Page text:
02:37 GMT30 October 2020
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    This week, countries across Europe have celebrated the 75th Anniversary of the Allied forces crushing the Nazis, an effort to which the Soviet Union was absolutely fundamental and essential.

    The relations between Czechia, one of many countries liberated by the redoubtable Red Army at the conclusion of World War II’s European theatre, and the Russian Federation have been anything but warm and cordial recently.

    At the end of April, scores of Western journalists and pundits seized upon a seemingly sensational story - mere weeks earlier, a Russian intelligence operative was said to have flown into Prague armed with a suitcase containing ricin, a highly deadly poison, and been driven directly from the airport by diplomatic car to the Russian Embassy. The operative’s alleged mission was to poison Prague Mayor Zdenek Hrib, who’d recently renamed a square nearby the Russian Embassy after Boris Nemtsov, a Russian politician killed in 2015, and Ondrej Kolar, who’d just moved a Soviet-era Red Army statue from a city square to a museum.

    ​There’s no doubt the statue’s removal caused anger in Moscow, and with justifiable reason. For one, attempts to diminish the nation’s role in defeating the Nazis have been ongoing since the end of World War II, an effort to rewrite history which has proven devastatingly effective. However, more substantively, the action directly violated a 1993 friendship treaty between the then-Czech Republic and Russia, which included a pledge to protect memorials to Russian World War II heroes. Russian Foreign Minister Sergey Lavrov has dubbed the treaty “the bedrock of our relations for the past 30 years”.

    However, the story’s narrative - which is in any event based on the anonymous words of a single Czech intelligence source - suggests the alleged assassin flew into Prague a mere two days after the statue was removed, suggesting a extremely high-profile and high-risk international murder plot was arranged and put into motion in unbelievably rapid time. It would also be unprecedented for Russian intelligence to assassinate, or attempt to assassinate, a foreign official, for not a single comparable case has ever been identified. Even more strikingly though, several countries, including Poland, have dismantled Soviet monuments or housed them in museums in recent years, eliciting at most wrathful official statements from Moscow.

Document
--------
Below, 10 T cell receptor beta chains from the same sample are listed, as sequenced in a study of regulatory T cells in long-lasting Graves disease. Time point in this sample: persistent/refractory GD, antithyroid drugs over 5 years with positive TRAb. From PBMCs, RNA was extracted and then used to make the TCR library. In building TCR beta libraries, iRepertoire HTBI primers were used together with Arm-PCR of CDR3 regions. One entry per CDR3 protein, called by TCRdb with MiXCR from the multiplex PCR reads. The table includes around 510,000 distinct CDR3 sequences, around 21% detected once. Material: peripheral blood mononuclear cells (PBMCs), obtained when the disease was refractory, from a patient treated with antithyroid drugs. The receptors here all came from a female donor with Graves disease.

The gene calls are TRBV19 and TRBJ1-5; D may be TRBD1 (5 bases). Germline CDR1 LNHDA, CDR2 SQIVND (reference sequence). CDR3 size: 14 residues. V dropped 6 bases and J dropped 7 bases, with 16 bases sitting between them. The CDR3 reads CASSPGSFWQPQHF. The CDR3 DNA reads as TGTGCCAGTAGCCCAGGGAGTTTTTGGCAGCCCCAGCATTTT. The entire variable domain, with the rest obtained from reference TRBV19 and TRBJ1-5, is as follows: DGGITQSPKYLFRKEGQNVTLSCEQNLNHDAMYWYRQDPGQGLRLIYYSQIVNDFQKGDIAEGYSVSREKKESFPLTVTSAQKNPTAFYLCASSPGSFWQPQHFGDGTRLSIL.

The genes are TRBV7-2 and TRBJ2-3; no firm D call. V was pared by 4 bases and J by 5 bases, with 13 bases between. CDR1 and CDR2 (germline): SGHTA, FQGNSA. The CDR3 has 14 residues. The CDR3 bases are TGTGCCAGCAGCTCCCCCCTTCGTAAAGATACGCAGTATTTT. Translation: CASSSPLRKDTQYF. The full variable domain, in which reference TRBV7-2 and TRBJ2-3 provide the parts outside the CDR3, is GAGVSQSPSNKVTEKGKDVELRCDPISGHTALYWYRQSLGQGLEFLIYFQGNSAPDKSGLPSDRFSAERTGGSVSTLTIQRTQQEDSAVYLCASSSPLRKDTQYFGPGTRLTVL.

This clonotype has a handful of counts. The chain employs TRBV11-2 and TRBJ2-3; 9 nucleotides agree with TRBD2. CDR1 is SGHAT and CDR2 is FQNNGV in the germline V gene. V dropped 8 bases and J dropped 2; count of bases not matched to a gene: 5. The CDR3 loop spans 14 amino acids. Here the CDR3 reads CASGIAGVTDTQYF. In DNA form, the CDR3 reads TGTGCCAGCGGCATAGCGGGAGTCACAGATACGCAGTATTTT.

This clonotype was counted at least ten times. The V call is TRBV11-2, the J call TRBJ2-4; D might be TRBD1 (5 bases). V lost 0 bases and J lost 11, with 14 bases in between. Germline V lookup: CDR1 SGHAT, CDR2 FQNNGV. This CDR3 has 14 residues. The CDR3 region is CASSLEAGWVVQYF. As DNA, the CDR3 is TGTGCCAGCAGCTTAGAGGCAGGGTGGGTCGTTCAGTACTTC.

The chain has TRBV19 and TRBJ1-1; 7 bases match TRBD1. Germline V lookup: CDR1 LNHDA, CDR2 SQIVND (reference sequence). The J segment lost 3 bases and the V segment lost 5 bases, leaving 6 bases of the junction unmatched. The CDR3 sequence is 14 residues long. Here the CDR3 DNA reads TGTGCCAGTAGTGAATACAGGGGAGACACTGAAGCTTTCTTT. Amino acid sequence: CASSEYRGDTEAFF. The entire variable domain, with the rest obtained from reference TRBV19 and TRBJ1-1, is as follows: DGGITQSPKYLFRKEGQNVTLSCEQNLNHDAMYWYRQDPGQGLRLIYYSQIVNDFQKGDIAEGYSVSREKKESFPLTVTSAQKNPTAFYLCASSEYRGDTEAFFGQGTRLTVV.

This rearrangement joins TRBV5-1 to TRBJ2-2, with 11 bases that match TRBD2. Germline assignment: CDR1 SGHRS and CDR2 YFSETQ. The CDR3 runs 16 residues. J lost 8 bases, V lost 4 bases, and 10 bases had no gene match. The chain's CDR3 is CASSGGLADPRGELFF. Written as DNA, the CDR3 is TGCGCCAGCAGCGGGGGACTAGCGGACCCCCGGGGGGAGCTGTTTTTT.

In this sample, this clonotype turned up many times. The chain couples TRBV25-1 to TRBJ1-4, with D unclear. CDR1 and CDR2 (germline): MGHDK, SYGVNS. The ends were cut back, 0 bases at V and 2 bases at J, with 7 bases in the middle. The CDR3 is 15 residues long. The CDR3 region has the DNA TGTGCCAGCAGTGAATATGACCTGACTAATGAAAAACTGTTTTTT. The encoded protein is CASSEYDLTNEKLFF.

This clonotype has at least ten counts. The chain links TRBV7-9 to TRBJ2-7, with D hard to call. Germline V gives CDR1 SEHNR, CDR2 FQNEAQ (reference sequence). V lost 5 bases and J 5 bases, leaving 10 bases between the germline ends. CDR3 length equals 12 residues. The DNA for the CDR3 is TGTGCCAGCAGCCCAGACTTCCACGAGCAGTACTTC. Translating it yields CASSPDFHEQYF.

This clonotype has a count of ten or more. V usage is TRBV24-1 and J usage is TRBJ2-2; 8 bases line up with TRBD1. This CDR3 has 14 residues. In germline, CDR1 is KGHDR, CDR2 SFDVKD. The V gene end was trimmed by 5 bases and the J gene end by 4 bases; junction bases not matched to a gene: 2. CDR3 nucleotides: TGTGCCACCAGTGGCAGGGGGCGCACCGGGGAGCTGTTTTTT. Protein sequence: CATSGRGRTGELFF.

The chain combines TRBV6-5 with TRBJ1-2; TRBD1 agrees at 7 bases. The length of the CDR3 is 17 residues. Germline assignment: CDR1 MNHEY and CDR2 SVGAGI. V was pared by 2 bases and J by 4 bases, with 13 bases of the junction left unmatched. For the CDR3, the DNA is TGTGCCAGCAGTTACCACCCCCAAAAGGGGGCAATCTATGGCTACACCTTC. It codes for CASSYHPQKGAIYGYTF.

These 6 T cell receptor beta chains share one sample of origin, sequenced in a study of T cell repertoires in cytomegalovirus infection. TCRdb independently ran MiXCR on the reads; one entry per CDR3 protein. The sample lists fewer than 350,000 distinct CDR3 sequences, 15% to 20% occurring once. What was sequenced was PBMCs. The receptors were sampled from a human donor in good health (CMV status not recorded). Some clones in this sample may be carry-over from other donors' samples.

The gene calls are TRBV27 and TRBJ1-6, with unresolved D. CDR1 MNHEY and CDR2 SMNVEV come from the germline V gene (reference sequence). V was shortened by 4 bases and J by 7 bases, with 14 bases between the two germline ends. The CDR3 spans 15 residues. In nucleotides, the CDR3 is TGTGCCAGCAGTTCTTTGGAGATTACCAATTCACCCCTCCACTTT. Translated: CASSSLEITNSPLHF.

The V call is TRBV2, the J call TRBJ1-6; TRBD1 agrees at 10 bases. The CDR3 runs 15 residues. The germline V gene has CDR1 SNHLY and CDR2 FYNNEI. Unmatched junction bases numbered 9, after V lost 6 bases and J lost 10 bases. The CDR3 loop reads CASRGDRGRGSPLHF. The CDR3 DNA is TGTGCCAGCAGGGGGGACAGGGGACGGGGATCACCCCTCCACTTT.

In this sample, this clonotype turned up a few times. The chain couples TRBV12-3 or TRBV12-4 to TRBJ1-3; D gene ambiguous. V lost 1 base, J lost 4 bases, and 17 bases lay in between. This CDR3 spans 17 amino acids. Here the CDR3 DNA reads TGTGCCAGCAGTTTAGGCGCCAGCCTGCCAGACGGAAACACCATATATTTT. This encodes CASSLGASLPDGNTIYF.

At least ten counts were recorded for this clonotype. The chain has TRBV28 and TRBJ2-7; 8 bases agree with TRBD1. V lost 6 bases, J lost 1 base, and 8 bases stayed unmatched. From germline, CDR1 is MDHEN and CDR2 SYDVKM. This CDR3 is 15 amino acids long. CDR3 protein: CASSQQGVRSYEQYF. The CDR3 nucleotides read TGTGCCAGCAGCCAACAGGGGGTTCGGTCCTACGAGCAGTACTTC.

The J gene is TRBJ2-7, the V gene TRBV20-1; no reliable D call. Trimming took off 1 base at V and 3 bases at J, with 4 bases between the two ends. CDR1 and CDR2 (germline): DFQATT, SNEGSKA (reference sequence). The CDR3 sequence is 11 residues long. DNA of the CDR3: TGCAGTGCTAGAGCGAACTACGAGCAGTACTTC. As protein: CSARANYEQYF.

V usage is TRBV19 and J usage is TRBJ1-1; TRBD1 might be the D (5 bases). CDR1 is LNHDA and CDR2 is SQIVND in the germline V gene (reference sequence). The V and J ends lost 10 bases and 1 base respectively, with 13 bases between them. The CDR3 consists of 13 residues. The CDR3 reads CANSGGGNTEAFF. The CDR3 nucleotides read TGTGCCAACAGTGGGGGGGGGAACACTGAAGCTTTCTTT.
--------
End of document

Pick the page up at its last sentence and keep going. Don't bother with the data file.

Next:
​In any event, no evidence of any kind has emerged to support the allegations of an assassination plot since the allegations were first made, and Czech Foreign Minister Tomas Petrsicek has confirmed there are no plans to expel Russian diplomats from the country, a typical response to espionage-related bust-ups between countries - “at the moment, we mainly want to follow the path of diplomatic negotiations”, he said 3rd May.

    Two days later, the Russian Foreign Ministry issued a strongly-worded statement suggesting Prague put up or shut up, stating allegations Russia is interfering Czechia’s internal affairs are “untenable and baseless". 

    “We suggest Czech partners use the mechanisms of bilateral dialogue and authorities fulfill the obligations of the treaty to protect historical monuments. Rejection of this will aggravate the already difficult atmosphere of our relations,” the statement concluded.

    A response has been unforthcoming as of 9th May.



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